Czar plum trees are good croppers especially if sited and trained on a south facing wall. This plum was a cross of two varieties, raised in the U.K. around 1870 by Thomas Rivers, and named to coincide and honour the visit of the Russian Emperor. The plums are round, to oval, purpleish skin having yellow to green flesh and a very juicy flavour. no pollinator is required, as the Czar plum is self fertile tree.

The Edwards plum is known for it’s reliability to produce large heavy crops of plums with dark blue skins having a greenish-yellow flesh, however, I should warn you that unless you like a “sharp” taste, these plums are best cooked, when you can add your sweetener to taste.

EL Dorado produces a plum with a brightred skin with purple highlights, whilst the amber flesh of the plum has a mellow sweet flavour. One of the assets of this plum is that it stays firm during cooking, and this makes it an ideal plum for canning or preserving to give you some idea of it’s size, you will have between 5 to 8 plums in the pound.

The Elephant Heart plum tree produces a large, dark red/purple conical plum, which has a red/purple juicy sweet flesh, in fact a all purpose plum as it is not only good for eating fresh, but ideal for bottling, preserving or canning. You could say a plum with a built in dribble factor.

(Nothing to do with King Arthur or his sword). The plum of Excalibur, in many ways is very similar to the Victoria plum, an early season fruiting/ripening plum, which is large and of excellent quality.

The colouring of the Fiar plum reminds me of a damson, with the deep blue to purplish black skin, but the amber flesh of plum has a sweet taste when ripe.

The Herman plum tree is a self pollinator, with the plums ready for picking in mid season, (late July). A medium sized plum with a blueish black skin with flesh of excellent quality.

Just the writing about plums and their flavours makes my mouth water, so I will continue with yet more descriptions, just to whet your appetite, but do remember that with a little TLC (Tender loving care) you can have a fruit tree that will yield plums for the rest of your life.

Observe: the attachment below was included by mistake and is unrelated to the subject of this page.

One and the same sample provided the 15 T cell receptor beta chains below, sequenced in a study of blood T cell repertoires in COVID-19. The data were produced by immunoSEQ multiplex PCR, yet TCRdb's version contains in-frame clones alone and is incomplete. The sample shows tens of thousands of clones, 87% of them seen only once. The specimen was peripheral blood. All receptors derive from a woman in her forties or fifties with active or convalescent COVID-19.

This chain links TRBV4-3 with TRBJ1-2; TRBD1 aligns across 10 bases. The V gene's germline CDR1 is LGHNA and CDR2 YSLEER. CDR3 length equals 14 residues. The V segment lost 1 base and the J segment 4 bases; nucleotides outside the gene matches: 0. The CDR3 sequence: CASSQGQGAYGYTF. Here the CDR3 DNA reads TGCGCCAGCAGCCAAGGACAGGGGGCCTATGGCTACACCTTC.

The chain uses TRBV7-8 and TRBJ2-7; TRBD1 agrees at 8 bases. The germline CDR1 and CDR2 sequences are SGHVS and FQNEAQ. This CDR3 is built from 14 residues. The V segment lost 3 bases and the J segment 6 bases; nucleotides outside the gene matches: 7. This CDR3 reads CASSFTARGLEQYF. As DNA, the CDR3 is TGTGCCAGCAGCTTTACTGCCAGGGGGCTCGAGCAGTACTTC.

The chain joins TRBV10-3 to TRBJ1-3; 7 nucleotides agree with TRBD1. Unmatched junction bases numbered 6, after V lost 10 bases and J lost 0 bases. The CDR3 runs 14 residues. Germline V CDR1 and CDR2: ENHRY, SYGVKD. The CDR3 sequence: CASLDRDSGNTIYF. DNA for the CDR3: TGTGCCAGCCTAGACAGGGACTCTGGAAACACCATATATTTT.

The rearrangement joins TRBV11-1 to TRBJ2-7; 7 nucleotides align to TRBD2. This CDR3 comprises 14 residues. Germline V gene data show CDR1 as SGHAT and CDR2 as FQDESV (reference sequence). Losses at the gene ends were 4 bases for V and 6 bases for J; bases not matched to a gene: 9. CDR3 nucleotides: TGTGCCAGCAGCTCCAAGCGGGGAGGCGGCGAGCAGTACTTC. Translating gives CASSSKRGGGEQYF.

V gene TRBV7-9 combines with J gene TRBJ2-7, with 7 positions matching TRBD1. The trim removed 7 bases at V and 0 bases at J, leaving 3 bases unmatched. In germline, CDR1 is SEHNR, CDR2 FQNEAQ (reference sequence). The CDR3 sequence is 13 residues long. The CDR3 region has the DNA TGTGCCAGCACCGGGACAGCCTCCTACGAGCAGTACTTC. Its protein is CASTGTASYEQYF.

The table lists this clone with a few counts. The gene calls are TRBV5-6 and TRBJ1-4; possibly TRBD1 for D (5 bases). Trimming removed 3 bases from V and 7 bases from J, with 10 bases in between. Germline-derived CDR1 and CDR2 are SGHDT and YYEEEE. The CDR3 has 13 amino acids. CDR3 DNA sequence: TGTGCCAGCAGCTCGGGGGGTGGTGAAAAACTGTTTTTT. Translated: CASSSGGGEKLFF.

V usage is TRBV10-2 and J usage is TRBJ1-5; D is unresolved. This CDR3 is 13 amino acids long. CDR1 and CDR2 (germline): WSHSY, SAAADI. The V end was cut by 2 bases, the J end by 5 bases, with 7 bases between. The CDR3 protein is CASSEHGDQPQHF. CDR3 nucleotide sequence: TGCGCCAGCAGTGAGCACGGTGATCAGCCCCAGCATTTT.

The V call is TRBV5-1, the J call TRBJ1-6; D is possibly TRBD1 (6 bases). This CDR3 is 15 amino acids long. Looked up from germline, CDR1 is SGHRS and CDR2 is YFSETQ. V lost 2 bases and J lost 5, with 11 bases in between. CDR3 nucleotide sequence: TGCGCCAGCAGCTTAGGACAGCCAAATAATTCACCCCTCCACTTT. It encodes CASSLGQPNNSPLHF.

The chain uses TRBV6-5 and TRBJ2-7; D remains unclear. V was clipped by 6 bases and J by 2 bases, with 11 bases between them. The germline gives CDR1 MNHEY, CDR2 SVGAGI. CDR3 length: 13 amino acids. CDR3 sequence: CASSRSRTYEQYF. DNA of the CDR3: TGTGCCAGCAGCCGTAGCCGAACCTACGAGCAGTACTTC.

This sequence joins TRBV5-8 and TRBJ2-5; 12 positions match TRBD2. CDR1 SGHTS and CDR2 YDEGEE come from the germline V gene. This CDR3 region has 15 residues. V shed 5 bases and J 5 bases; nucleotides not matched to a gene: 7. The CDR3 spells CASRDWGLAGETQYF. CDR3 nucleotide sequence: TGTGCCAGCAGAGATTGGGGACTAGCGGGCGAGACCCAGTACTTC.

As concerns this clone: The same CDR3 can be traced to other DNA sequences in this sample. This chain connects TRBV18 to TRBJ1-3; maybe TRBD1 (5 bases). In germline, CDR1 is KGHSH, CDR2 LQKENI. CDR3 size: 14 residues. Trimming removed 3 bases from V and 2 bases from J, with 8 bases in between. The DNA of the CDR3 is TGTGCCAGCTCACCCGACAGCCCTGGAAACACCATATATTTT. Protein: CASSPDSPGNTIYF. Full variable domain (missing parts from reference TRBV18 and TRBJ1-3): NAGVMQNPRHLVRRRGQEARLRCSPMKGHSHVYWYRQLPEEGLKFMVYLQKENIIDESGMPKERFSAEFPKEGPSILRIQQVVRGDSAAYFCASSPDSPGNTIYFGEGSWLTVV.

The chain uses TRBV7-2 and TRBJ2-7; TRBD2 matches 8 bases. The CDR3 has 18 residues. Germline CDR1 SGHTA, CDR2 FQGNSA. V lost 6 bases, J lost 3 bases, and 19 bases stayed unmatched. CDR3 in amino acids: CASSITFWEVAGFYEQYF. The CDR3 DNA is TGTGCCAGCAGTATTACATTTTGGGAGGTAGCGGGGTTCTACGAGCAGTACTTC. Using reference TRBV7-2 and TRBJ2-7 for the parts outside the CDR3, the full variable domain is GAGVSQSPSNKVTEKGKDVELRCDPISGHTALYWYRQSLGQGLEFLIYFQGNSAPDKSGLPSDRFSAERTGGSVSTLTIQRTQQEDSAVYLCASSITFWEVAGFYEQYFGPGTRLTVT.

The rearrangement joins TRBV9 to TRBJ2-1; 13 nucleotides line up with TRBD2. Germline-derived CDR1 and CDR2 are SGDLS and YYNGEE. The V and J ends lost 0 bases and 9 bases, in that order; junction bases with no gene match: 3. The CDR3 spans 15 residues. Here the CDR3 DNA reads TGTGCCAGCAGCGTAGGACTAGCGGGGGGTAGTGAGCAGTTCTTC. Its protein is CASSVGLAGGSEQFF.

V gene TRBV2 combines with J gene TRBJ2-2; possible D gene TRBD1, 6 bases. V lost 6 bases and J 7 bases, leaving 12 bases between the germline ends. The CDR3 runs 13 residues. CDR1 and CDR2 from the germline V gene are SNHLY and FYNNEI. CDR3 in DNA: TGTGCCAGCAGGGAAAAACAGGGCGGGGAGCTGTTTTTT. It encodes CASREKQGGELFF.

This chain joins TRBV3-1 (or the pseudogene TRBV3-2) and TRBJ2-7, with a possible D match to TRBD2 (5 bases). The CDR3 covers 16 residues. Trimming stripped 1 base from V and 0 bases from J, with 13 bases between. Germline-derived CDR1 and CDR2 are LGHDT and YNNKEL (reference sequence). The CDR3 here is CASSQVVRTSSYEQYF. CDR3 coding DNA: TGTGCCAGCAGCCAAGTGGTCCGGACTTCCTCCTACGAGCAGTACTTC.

How to Identify Different Plum Trees

Plum trees (Prunus spp.) come in a wide range of different species and cultivated varieties, or cultivars. Plum trees are among the cold-hardiest of fruit trees, some species growing in regions with winter temperatures that are well below 0 degrees F. Different types of plum trees can be difficult to tell apart, especially when they aren’t fruiting, but you can distinguish the species or cultivar by looking at many other characteristics. About six or seven main plum tree species are the most common throughout the world.

Identify the American plum tree (Prunus Americana) by its 10- to 30-foot mature height and 5- to 12-inch trunk diameter. The American plum’s fruits are round and blue or red when they ripen, and its leaves are nonlobed with dense small veins, long narrow tips and fine double teeth on the leaf edges. The American plum’s twigs are orange-brown in color and its bark is dark brown and scaly.

  • come in a wide range of different species and cultivated varieties, or cultivars.
  • Plum trees are among the cold-hardiest of fruit trees, some species growing in regions with winter temperatures that are well below 0 degrees F. Different types of plum trees can be difficult to tell apart, especially when they aren’t fruiting, but you can distinguish the species or cultivar by looking at many other characteristics.